COMMENT

As we head towards the end of the year, we can start to join a few dots as to why things are politically the way they are.

Why despite the economy, business confidence has remained so abysmally low.

How do you explain 3.9 per cent unemployment against the backdrop that business thinks the world is going to end?

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What is it they are seeing the rest of us aren't?

Labour law reform is the answer: most of what they feared is about to come true.
Yes it is watered down, but not a lot.

New Zealand First can be thanked for providing some common sense, but you have to wonder if they shouldn't have, couldn't have, gone a bit further.

There is no hiding the simple truth this Government is pro-union, Labour especially, and there is no hiding that the labour law reforms boost the power and presence in the workplace of the union movement.

Most of us see unions for what they are, opportunists with a tired old act.

In Victorian England when the 9-year-olds were up the chimneys or down the mines they needed collective protection.

Fast forward 150 years and some of those at the low-wage end of the bargain - the cleaners, the aged-care workers, those who do the thankless tasks in the wee small hours - still need help from a voice greater than their own.

But the bulk of the union business these days has evolved into an industry where agitation and a constant peddling of the belief that life is miserable and the wages are even worse, is needed to keep the subs coming in.

This is why we have seen so much industrial action this year; the Labour party is their ticket to a re-emergence.

The worst of the changes are the pan-industry agreements, the ability of a union to cut a deal across an entire industry and in doing so remove the individual employer's ability to fund, run and decide the direction of their own business.

This was quite rightly the business community's greatest fear.

If you're a forestry worker, the unions decide your pay, not your employer.

And if you're an employer, what you can afford becomes irrelevant, as the decision is taken out of your hands.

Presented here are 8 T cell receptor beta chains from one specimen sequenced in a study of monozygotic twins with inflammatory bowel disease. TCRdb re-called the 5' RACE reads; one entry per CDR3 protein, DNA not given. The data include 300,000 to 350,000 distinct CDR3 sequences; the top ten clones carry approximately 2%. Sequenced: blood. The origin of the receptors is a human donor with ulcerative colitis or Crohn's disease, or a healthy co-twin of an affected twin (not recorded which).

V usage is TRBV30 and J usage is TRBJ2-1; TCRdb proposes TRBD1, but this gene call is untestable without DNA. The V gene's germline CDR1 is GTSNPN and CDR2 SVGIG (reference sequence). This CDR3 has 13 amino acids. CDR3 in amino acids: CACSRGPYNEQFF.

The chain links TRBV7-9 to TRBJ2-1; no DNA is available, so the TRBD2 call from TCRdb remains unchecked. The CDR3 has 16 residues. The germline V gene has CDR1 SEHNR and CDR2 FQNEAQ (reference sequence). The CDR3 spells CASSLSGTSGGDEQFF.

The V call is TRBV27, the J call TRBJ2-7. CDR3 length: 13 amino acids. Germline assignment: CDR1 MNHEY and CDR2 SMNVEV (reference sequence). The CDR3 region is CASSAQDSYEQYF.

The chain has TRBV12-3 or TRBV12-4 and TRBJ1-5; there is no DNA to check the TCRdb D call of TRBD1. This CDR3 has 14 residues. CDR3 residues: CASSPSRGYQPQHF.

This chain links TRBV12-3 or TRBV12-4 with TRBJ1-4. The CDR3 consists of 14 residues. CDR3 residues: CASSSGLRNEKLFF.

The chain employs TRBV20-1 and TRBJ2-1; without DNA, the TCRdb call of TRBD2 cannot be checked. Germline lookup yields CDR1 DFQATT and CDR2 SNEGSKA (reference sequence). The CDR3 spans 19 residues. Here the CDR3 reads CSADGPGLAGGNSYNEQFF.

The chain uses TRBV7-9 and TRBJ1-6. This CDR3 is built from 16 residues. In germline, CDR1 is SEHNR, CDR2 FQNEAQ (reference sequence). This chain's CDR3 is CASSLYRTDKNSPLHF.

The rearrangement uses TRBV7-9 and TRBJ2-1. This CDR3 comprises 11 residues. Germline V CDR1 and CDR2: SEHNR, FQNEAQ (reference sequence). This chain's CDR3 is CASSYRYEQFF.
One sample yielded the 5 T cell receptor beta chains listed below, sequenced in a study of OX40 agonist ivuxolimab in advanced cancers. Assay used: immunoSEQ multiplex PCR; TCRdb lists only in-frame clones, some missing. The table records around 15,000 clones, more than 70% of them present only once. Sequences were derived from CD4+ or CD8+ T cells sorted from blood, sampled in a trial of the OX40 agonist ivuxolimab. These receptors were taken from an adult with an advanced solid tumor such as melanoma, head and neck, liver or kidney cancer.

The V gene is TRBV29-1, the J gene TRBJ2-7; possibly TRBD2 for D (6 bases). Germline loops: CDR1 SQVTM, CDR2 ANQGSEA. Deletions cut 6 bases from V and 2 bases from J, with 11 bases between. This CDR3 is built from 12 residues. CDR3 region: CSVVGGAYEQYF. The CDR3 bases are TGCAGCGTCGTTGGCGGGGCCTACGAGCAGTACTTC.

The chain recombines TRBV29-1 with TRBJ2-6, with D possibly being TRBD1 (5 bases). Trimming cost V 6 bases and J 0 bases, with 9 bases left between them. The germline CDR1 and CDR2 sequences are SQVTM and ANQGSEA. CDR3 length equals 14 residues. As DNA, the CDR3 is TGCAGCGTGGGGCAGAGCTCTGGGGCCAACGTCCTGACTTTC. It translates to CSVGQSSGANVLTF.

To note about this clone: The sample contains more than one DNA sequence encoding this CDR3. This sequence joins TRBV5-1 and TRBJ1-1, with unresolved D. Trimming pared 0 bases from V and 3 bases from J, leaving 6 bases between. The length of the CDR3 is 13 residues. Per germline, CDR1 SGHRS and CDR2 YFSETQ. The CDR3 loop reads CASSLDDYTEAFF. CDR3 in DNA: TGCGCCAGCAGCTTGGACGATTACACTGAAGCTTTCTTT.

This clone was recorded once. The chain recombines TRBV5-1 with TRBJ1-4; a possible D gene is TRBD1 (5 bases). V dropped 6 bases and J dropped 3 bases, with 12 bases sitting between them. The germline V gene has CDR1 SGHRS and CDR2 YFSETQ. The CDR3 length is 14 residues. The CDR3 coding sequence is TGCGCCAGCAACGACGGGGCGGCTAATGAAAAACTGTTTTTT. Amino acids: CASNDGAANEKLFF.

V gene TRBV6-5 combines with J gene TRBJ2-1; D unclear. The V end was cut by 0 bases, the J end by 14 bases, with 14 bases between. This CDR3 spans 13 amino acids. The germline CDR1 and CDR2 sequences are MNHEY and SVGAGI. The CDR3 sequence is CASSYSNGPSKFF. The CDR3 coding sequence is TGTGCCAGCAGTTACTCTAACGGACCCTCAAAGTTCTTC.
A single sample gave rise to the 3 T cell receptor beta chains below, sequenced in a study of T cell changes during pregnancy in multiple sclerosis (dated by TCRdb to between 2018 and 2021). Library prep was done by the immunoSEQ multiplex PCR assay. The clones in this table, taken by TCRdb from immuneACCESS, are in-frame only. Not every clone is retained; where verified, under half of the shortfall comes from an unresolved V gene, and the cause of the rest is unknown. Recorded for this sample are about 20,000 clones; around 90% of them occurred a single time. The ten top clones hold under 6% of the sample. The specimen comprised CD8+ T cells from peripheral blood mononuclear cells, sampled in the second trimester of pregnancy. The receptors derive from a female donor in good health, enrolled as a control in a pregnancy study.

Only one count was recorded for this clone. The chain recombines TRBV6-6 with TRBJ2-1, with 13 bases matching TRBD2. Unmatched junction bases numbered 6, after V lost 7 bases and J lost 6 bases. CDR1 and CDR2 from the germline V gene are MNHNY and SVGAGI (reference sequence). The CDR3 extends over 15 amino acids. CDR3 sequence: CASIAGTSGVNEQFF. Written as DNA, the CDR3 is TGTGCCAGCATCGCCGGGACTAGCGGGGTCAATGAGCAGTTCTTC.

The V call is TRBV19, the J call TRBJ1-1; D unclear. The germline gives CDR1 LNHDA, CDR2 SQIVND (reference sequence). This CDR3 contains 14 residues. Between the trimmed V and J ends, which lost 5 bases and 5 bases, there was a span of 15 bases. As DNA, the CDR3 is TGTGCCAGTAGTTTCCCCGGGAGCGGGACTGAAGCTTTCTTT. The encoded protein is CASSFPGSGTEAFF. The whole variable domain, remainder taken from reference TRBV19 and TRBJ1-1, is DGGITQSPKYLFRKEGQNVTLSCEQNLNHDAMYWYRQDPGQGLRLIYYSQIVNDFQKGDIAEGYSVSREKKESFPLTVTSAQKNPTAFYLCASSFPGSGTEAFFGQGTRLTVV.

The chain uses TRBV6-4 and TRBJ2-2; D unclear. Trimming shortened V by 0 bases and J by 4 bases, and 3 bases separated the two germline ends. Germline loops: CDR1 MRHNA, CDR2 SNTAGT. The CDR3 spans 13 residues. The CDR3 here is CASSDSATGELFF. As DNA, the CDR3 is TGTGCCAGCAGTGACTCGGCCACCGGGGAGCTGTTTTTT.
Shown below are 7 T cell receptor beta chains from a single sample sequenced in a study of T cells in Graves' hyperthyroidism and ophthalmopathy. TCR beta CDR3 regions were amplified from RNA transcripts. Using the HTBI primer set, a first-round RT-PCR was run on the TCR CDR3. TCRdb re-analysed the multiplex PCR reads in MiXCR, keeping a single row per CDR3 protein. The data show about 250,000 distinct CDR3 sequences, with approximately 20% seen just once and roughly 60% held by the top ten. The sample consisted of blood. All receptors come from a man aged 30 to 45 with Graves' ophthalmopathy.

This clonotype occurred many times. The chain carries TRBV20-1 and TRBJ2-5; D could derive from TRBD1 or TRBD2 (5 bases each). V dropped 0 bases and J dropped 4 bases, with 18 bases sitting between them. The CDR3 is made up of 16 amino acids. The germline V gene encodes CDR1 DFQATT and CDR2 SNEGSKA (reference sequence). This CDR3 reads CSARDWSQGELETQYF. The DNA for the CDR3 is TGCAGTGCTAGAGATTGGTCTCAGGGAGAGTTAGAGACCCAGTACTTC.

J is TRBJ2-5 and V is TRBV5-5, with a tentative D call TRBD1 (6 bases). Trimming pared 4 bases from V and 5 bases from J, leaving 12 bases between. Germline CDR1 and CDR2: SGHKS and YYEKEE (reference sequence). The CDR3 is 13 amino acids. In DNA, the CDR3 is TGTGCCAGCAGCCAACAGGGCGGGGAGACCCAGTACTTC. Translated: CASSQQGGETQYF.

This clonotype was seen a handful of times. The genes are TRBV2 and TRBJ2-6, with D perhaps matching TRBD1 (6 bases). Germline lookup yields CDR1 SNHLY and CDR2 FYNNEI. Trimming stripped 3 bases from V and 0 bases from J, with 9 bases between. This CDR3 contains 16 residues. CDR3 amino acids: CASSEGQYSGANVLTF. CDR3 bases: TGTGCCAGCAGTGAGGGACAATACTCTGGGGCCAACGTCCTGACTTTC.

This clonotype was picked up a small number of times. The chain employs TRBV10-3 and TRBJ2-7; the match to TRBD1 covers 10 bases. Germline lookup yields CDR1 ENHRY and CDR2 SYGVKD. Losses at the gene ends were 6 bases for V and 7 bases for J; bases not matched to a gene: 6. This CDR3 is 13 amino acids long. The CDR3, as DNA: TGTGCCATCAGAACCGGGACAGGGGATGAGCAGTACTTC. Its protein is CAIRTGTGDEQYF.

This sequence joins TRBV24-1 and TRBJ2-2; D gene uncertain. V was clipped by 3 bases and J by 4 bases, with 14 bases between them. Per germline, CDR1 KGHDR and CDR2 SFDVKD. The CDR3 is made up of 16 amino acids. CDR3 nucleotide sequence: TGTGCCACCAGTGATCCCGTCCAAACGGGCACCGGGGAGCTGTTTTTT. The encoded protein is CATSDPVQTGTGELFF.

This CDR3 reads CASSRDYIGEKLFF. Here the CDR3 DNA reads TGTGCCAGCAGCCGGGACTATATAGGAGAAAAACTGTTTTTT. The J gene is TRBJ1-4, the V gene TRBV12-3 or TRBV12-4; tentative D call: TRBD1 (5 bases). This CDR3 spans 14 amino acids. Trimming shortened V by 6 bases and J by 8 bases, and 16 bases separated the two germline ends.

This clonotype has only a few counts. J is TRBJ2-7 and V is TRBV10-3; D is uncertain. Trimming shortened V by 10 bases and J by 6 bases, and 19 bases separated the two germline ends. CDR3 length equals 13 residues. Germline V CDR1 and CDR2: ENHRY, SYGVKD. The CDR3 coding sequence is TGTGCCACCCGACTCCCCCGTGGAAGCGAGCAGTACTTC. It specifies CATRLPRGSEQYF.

If there are too many of these agreements, and they affect too many industries, and the industrial action becomes too common, too aggressive, too disruptive, then it's at this point the Government might start to wish they'd never gone down this track. Because that's the great sadness of all of this - we have been down this track before, and we didn't like it.

We got rid of it because it became farcical, we thought this particular approach to industrial relations went out with the likes of Jim Knox, Ken Douglas and Pat Kelly.

But back to the dots. Labour might like to ask itself why National, despite Simon, is on 46 per cent.

Then Labour might like to look at its agenda, Michael Cullen about to deliver the details of a new capital gains tax. A KiwiBuild programme that is suffering severe reputational and fiscal issues. A budget that just last week it was revealed was badly overspent.

An ongoing series of strikes and stop works driven by demands for increases so large many are laughable. A sense that ineptness, bad decision-making and poor governance isn't dealt to (Iain Lees-Galloway I am looking at you).

And now an industrial upheaval from a failed bygone era.

That is an anathema to most ordinary new Zealanders who've relished a decade of economic prosperity built on hard work, return on hard work, and an industrial freedom to be judged on your abilities, not a collective sop to cover the backsides of the weakest link.

A solid inherited economy is really all that's saved the Government this year.

But if they care to join the dots they will see increasingly clearly, that the polls are softening, the storm clouds are looming and the industrial reforms feared by so many might just turn out to be their biggest mistake.